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Shady Pretty: 1941

June 1941. "Residential section. Milwaukee, Wisconsin." Take the "tree" out of Elm Street and you're left with Elm St. Medium format acetate negative by John Vachon. View full size.

June 1941. "Residential section. Milwaukee, Wisconsin." Take the "tree" out of Elm Street and you're left with Elm St. Medium format acetate negative by John Vachon. View full size.


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The Old College Tree

One of the things I've cherished about my 40 year stay in Hanover, NH, is the grandeur of the disease resistant elms that remain in remarkable numbers on the Dartmouth College campus. You don't have them in rows like in this picture anymore, but you have some amazing samples dotted around campus. I stop and admire them almost every day. There's something about the interweave of the branches in the canopy that fascinates me.

Pre-emptive measures

When I was a kid, in the sixties, the local authorities in the cottage community where we spent our summers decided to cut down every elm in an over-zealous bid to nip this Dutch Elm thing in the bud, so to speak. All the elms on all the boulevards were cut down, leaving behind vacant vistas and strange weirdness. My mom was a tough bird brought up in the Depression, and I was surprised and not a little afraid at how upset she got.

Dutch elm disease

All over the northeast, elm trees were killed by this disease. when I was in elementary school in the 1940s, there was extensive spraying to kill the bark beetle that carried the disease fungus, but it was futile. Scenes like this do not exist today. Occasionally, in rural areas one will see a beautiful "fountain elm" standing, only because it's too far for the elm bark beetle to reach. Many of my generation remember the elms and miss them.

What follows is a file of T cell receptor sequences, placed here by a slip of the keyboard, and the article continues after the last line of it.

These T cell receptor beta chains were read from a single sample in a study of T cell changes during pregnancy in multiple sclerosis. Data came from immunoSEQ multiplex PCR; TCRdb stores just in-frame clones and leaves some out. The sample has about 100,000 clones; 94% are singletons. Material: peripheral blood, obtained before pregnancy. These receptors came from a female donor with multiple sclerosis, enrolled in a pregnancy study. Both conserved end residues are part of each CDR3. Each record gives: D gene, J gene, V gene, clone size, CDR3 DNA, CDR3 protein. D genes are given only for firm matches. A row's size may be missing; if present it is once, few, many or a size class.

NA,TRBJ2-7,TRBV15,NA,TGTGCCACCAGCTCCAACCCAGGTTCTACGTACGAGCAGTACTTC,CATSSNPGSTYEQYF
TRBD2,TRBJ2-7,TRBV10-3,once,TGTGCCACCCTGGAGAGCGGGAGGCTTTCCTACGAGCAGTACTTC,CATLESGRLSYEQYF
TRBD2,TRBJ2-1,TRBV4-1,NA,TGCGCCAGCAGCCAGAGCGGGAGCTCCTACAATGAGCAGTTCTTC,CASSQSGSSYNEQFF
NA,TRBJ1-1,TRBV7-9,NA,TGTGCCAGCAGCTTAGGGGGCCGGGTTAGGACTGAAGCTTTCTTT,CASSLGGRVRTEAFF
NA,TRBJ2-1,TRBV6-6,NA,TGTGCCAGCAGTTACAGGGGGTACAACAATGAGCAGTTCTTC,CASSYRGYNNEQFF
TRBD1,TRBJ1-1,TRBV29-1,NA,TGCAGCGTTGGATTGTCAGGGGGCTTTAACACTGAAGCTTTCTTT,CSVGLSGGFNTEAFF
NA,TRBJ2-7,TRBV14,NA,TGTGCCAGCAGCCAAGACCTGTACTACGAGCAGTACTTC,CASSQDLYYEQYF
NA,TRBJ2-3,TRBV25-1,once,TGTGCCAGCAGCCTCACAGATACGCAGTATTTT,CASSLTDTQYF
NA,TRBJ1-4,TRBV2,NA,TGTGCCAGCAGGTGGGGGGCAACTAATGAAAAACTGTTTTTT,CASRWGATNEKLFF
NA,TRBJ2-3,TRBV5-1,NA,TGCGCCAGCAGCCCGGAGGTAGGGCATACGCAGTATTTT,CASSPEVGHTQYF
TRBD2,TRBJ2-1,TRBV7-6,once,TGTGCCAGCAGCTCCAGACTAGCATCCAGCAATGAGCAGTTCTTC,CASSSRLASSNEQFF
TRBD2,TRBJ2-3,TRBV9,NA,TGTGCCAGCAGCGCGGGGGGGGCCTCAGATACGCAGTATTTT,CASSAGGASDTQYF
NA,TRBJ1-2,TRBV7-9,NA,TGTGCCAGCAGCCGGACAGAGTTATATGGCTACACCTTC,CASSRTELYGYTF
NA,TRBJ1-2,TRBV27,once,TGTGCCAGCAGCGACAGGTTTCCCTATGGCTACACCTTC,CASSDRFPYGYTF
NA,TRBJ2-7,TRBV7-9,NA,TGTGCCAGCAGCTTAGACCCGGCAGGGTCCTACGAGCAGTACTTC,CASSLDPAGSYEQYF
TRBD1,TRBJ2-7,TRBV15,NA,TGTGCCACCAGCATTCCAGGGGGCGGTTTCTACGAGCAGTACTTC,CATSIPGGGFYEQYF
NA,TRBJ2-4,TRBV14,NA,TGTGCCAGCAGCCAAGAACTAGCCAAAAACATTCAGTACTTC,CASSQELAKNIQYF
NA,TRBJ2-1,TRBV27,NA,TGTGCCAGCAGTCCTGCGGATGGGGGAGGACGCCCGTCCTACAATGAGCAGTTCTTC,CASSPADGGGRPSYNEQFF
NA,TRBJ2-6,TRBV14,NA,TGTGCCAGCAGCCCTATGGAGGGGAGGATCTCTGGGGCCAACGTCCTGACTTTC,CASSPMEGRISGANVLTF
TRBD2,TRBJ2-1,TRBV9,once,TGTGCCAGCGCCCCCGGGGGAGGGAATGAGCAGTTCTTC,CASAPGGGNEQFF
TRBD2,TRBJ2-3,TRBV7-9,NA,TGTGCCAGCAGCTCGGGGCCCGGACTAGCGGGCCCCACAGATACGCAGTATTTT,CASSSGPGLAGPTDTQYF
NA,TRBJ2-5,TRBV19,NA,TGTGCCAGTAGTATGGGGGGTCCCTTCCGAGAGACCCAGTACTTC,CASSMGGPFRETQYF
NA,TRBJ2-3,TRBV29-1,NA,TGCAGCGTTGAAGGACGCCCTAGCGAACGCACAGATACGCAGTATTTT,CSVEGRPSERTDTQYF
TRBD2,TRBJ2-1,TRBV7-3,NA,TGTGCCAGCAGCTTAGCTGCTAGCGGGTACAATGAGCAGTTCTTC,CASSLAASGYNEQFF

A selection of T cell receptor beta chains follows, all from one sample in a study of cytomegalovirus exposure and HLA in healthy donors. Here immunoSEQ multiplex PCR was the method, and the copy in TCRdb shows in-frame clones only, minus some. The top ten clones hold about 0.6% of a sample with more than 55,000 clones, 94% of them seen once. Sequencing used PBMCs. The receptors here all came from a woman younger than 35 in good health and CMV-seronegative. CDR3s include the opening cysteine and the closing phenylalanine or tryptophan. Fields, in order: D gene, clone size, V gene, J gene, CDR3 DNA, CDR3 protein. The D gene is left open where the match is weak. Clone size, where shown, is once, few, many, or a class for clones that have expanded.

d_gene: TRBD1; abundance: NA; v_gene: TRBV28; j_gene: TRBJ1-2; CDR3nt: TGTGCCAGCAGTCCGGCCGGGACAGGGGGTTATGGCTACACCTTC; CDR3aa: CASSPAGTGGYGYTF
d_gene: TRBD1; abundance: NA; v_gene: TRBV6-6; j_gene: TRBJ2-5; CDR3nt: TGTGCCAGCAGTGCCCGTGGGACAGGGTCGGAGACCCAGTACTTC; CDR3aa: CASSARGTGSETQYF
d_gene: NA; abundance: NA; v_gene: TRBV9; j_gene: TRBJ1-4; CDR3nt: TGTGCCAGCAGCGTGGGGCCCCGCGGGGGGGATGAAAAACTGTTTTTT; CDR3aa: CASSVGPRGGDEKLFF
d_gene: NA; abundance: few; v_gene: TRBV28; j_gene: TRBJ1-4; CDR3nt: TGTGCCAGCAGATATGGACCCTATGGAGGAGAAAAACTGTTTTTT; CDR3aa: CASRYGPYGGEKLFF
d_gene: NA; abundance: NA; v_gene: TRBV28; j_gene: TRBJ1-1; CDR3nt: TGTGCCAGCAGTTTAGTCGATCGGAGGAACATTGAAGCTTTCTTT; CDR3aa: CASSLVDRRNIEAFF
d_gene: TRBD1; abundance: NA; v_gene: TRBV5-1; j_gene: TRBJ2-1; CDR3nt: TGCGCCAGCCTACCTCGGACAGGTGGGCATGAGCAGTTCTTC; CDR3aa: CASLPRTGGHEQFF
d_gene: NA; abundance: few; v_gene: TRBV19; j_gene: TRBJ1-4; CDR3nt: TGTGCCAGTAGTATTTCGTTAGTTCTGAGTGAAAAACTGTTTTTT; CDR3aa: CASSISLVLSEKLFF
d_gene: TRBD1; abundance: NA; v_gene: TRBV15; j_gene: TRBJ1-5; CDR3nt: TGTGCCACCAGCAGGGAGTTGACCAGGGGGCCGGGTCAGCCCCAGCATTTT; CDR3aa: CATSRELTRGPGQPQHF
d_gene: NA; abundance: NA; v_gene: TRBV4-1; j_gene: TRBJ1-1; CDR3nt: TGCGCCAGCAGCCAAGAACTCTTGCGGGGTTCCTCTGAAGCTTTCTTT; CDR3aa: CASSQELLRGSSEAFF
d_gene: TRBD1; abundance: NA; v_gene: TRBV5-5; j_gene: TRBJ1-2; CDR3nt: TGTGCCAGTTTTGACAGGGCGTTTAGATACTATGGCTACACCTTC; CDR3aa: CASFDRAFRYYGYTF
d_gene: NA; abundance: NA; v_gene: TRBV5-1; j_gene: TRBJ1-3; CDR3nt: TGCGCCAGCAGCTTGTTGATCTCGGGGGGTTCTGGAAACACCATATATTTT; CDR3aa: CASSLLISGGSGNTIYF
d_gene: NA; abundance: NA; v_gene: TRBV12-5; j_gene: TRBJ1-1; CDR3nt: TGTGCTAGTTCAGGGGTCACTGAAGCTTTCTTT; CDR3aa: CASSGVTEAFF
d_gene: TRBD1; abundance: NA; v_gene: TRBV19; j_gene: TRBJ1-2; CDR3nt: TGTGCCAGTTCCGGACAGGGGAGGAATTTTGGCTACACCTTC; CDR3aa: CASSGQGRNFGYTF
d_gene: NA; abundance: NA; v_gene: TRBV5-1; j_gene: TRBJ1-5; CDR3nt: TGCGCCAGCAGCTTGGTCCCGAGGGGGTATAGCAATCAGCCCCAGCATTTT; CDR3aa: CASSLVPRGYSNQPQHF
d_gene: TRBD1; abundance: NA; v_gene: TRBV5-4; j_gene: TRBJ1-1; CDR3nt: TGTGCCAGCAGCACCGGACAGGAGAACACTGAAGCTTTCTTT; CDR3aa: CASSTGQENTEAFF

Most of these trees have a dark band a couple of inches wide, about 6 feet above ground-level. Not all are the same height, but it looks like they are all the same height at any one home. Anyone have any idea what these are?

[Insect barrier. - Dave]

Before the Dutch Elm virus

Before Dutch Elm disease ravaged them, all Midwestern cities had streets like this lined with elms, including my home town, Moline, Illinois. By 1980, most of the elms were gone.

My point was not that Dutch elm disease was caused by a virus; I know it's a fungus. The fungus blocks the 'veins' of the tree that deliver water and nutrients. I was comparing it to the corona virus. I'm sorry I wasn't clear.

[D.E.D. is caused by a fungus, not a virus. - Dave]

Elm Street

My hometown looked like that picture but by the mid 70's all of the elms were dead or dying thanks to Dutch Elm disease.

A Vague Memory

I was born in 1952 and do remember trees like this along the main street in my Ohio hometown. Was still pretty young so I don't remember too much about them going away. Just know that they are now long gone.


That's about as "ideal America" as it gets.

Like Elm Streets everywhere

Take the elms out of Elm St. and you have sad reality.

Still remember

My grandparents lived on a street very much like this in Milwaukee. I was very young, but remember the crews working their way up the street cutting down the remains of all the dead elms.

Alas, poor old stick

Can you grieve the loss of something you never experienced?
Yes, yes you can.

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